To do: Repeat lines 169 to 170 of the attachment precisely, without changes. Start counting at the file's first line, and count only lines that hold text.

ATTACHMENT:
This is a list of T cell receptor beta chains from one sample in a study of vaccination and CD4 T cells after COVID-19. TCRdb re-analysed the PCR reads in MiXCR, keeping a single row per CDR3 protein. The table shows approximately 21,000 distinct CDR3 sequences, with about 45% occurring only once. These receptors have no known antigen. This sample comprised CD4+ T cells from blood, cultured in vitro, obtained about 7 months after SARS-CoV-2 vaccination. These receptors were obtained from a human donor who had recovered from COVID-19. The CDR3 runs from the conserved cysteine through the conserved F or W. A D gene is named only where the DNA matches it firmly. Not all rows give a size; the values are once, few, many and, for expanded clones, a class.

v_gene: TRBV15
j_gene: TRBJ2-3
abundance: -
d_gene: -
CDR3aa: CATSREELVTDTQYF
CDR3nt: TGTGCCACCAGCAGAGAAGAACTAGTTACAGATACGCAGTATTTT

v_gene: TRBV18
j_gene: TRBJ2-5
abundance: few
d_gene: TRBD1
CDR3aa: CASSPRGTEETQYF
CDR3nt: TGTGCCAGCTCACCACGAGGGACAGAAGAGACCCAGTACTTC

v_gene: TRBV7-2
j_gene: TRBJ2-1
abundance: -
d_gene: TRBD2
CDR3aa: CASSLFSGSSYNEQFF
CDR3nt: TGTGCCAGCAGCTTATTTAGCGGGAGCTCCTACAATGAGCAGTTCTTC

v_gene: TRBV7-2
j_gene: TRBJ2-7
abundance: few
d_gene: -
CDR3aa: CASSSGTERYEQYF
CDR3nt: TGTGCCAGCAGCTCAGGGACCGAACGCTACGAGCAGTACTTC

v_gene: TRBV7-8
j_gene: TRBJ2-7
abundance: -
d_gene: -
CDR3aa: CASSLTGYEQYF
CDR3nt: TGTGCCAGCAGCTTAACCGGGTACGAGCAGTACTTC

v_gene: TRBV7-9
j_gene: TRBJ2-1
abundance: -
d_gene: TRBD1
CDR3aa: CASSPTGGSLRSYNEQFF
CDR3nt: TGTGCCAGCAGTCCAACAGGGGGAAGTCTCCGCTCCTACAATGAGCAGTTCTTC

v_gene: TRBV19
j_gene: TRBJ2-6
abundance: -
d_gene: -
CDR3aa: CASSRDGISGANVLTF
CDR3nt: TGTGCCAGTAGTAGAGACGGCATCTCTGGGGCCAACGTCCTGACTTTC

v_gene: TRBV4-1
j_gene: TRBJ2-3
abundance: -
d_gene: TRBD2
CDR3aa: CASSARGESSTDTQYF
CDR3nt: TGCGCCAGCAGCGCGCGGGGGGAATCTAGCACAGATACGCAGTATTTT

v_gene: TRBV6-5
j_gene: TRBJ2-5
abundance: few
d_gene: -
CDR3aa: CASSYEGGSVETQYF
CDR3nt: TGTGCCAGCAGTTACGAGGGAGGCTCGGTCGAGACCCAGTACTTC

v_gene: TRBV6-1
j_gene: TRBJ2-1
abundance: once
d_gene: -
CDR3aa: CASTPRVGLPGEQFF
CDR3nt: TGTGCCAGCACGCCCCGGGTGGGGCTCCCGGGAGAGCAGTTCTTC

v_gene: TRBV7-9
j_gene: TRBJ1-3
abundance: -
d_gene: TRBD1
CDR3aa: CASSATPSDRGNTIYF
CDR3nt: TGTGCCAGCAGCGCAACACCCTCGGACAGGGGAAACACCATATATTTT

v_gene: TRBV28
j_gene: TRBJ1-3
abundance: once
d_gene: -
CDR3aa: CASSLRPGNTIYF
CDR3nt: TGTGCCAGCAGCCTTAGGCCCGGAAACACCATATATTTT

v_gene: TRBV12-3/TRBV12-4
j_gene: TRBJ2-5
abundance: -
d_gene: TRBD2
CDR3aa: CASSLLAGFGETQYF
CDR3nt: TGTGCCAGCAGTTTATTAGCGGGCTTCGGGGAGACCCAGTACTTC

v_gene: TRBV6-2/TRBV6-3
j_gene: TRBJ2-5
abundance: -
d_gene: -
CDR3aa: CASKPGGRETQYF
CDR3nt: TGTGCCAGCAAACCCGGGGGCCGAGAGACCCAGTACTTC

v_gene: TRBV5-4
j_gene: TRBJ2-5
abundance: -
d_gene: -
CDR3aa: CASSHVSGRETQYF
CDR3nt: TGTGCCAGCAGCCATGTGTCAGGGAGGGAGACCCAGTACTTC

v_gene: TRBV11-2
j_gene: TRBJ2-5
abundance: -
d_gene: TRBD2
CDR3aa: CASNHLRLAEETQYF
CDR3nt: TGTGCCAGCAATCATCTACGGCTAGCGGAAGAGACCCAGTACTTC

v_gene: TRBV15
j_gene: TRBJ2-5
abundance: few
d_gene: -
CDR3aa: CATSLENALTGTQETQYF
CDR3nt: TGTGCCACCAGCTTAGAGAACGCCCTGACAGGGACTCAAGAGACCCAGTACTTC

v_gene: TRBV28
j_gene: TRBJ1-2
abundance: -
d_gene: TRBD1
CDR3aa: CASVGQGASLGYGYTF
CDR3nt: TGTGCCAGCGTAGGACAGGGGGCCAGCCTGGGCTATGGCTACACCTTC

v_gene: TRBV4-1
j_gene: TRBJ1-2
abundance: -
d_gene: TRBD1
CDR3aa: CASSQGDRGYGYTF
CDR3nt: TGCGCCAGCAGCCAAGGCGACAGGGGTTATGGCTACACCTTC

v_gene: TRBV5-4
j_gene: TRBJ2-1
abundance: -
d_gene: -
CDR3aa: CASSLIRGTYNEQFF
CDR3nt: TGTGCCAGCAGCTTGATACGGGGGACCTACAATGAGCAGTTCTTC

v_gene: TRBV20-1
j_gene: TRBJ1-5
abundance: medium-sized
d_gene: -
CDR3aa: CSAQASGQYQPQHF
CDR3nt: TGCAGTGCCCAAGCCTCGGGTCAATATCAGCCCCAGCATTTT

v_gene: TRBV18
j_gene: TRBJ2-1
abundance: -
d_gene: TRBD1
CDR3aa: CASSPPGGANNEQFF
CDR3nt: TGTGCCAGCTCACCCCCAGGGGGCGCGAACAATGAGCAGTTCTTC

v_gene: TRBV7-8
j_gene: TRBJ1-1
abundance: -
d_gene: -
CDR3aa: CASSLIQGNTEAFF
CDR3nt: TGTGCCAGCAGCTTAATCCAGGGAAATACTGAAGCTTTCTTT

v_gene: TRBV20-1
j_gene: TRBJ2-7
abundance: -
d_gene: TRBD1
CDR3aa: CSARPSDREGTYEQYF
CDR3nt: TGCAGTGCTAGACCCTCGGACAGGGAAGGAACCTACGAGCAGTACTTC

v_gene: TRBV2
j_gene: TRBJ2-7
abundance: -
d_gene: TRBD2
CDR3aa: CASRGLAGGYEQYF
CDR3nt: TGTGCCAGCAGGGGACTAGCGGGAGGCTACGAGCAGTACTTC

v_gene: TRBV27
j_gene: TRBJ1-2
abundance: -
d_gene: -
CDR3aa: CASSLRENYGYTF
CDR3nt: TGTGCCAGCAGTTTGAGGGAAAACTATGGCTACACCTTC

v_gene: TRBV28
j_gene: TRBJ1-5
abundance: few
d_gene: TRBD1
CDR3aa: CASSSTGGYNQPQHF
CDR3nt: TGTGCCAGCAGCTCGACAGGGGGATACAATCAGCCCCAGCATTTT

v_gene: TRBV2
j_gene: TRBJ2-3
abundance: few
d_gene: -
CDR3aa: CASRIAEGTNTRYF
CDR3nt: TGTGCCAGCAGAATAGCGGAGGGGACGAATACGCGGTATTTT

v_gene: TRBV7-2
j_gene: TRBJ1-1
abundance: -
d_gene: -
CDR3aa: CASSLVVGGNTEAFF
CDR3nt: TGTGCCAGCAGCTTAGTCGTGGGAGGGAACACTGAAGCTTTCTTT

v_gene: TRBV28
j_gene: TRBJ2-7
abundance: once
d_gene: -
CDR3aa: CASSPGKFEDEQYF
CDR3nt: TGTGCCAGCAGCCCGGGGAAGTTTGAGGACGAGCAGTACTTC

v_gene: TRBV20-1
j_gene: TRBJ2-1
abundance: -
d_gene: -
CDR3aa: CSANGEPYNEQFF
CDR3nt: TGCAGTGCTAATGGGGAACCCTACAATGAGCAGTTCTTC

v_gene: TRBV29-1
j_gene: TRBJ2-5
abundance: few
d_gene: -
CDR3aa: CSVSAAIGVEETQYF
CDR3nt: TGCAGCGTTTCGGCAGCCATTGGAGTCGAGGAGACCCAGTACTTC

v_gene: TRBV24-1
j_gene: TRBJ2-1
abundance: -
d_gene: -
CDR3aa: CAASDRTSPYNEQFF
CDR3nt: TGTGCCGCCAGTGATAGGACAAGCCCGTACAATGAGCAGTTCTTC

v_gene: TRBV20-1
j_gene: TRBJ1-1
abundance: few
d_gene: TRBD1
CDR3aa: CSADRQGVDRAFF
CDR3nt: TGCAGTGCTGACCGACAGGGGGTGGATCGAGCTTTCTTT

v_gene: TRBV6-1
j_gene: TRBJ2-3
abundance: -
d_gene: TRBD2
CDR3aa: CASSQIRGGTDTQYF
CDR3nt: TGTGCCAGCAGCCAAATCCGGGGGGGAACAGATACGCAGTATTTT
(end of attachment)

CDR3nt: TGTGCCAGCAGAATAGCGGAGGGGACGAATACGCGGTATTTT

v_gene: TRBV7-2